Essay Color Key

Free Essays
Unrated Essays
Better Essays
Stronger Essays
Powerful Essays
Term Papers
Research Papers

Reaction Between Starch and Amylase

Rate This Paper:

Length: 1127 words (3.2 double-spaced pages)
Rating: Red (FREE)      
- - - - - - - - - - - - - - - - - - - - - - - - - - - - - - - - - -

Reaction Between Starch and Amylase

In this case the alternated factor is the concentration of amylase
which acts as an enzyme, affecting the rate of the reaction. (The
outcome variable.)

I aim to prove that -



Starch Amylase Sugar / glucose


Based on my preliminary results and my scientific knowledge I predict
that the higher the percentage of amylase (the greater the
concentration) a speedier reaction of turning starch into glucose
lessening it's molecular size, similar to the reaction taking place
within the digestive system.

I am expectant that the test tube with the concentration of 100 %
amylase will be the fastest to react as amylase acts as an enzyme
which is a biological catalyst and there will be more particles of
amylase to collide with the starch, breaking the starch down faster.

The test tube containing no amylase and 100 % distilled water will
react the slowest and perhaps not at all because there will be no
particles of amylase to collide with the starch, which are there to
break the starch down faster.

Preliminary work

Before conducting my actual experiment I ran a preliminary test to
base my prediction upon. This was basically to check that my
measurements were practical and I found that they were therefore; no
changing had to be made to my original measurements.

Factors that need to be controlled

As an independent variable, temperature will have an effect on the
rate of reaction and must be controlled, as the input variable to be
adapted is the concentration of amylase only, so during the experiment
the temperature is to be recorded.


To conduct both the preliminary and actual experiments I need the
following equipment:

* Spotting tile to place extracts of solutions

* Test tube rack to hold test tubes

* Test tubes (numerous or washed after each use to be sure of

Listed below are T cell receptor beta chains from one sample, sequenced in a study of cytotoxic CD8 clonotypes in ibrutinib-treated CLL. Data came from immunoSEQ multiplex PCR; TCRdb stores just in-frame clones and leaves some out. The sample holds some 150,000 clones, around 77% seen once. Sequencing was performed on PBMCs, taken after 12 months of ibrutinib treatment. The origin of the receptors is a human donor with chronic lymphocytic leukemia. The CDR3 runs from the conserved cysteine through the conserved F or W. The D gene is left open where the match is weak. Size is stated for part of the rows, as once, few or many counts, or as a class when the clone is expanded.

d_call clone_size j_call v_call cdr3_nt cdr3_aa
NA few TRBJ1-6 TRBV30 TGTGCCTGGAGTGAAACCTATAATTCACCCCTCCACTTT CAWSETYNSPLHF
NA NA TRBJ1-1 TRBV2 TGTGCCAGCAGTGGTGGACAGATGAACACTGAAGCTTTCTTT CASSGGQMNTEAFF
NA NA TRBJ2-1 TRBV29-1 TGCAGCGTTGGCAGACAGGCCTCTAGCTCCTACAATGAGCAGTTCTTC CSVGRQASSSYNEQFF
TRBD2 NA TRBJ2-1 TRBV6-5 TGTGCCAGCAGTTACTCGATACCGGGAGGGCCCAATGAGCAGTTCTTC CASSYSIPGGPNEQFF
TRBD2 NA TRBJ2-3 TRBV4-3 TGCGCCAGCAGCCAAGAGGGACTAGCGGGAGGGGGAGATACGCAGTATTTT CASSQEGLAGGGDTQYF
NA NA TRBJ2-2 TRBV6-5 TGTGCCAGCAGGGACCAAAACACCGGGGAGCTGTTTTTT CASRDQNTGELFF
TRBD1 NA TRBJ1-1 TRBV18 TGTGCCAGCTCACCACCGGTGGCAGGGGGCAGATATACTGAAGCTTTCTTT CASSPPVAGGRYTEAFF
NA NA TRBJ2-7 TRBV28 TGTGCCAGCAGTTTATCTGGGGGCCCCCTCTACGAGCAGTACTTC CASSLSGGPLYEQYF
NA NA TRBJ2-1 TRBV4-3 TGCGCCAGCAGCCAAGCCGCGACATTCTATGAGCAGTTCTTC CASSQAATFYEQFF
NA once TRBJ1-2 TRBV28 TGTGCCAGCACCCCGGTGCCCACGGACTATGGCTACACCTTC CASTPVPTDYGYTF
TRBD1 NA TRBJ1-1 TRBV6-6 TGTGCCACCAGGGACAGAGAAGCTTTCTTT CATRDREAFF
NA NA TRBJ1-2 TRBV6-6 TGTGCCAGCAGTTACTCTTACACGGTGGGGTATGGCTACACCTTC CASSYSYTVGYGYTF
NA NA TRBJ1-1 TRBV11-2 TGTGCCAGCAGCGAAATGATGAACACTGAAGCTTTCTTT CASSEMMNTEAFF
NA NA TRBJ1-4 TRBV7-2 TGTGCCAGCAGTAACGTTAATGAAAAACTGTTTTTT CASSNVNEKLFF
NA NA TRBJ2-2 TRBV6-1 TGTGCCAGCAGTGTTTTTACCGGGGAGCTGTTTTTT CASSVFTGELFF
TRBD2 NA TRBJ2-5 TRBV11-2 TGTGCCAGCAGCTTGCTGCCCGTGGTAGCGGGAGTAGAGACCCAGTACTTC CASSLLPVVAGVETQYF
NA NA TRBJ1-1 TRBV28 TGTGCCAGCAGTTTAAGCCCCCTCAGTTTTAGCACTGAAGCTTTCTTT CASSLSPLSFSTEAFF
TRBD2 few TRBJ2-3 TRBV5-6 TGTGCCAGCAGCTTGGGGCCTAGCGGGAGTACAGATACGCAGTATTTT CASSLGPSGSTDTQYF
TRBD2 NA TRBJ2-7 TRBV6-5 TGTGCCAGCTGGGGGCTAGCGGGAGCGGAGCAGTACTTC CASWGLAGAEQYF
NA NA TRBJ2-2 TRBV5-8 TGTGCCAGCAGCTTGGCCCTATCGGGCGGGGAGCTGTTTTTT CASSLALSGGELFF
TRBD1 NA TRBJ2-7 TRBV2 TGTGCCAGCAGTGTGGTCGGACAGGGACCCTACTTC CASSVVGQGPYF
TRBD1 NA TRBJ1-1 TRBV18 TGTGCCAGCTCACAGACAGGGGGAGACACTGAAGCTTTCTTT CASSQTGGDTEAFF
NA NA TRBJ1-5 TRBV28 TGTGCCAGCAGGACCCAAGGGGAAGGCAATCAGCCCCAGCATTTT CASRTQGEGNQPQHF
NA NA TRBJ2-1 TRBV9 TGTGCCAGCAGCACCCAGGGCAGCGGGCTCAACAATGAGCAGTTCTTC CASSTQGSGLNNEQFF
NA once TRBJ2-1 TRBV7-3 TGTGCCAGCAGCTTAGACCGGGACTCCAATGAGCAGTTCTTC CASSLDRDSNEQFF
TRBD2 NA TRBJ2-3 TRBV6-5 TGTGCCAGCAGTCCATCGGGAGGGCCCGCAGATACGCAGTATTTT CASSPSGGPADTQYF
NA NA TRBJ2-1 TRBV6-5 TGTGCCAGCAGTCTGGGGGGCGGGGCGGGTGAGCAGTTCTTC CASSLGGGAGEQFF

conducting a fair experiment.)

* Amylase to be varied and acting as an enzyme on starch

* Double digit timer to time the rate of reaction

* Pipette to extract samples of the solutions

* Starch to be transformed into glucose

* Distilled Water (H20) to dilute amylase

* Iodine to present any signs of starch

* Measuring cylinders (10cm³)

Fair test awareness

When conducting an experiment where containers such as test tubes are
being used and filled with substances which, in this case is amylase,
the equipment used must be washed as any remaining liquid may have an
effect on the outcome variable therefore resulting in an unfair test.

I will be conducting the experiment twice then calculate an average
results for the fairest, most accurate results.


As always when experimenting within the science laboratory care must
be taken when handling equipment e.g. Only 1 or 2 objects to be
carried at all times, to be aware of others around you and to never

Also protective clothing such as goggles and lab coats must be worn
throughout the whole experiment.


To observe and vary the reaction between starch and amylase, firstly
protective clothing must be adorned then equipment assembled.

Starting with the highest concentration of amylase, Measure using the
cylinders, 100% Amylase (10 cm3) along with 4 cm3 of starch is placed
in a test tube, this is the point when the timer is started, then
stirred for 1 min then a 1ml extract is taken using a pipette and
placed on the spotting tile. Iodine is then added. This process of
extracting the solution of starch and amylase is then repeated until
either a distinct change of colour of the samples on the tile is
noticed and maintained or there has been no change in the sample
colour after the iodine has been added for some time, bearing in mind
how long some variation tests can take.

If sugar is shown to be gradually present the iodine and solution will
turn from a blue black (in the first samples showing signs of starch)
to a brown to an orange, signifying the presence of starch.

The equipment used is cleaned and the experiment is conducted again
using a different ratio of water to amylase. Next could be 4cm³ of
starch with 20% water and 80 % Amylase.


Enzymes and catalysts

Enzymes are proteins, which control the reactions occurring in our

Enzymes are also known as biological catalysts, which speed up a
reaction without taking part. The catalyst used in this experiment is
water. Catalysts lower the rate of the activation energy for a
reaction and so a reaction occurs faster. Therefore more enzymes
change starch into glucose.

Enzymes contribute to turning the substrate in products.

There are two kinds of amylase enzymes, One is Alpha amylase found in
saliva and can digest approximately 40 % of starch according to the
right conditions e.g. acidity of the stomach. The other kind is known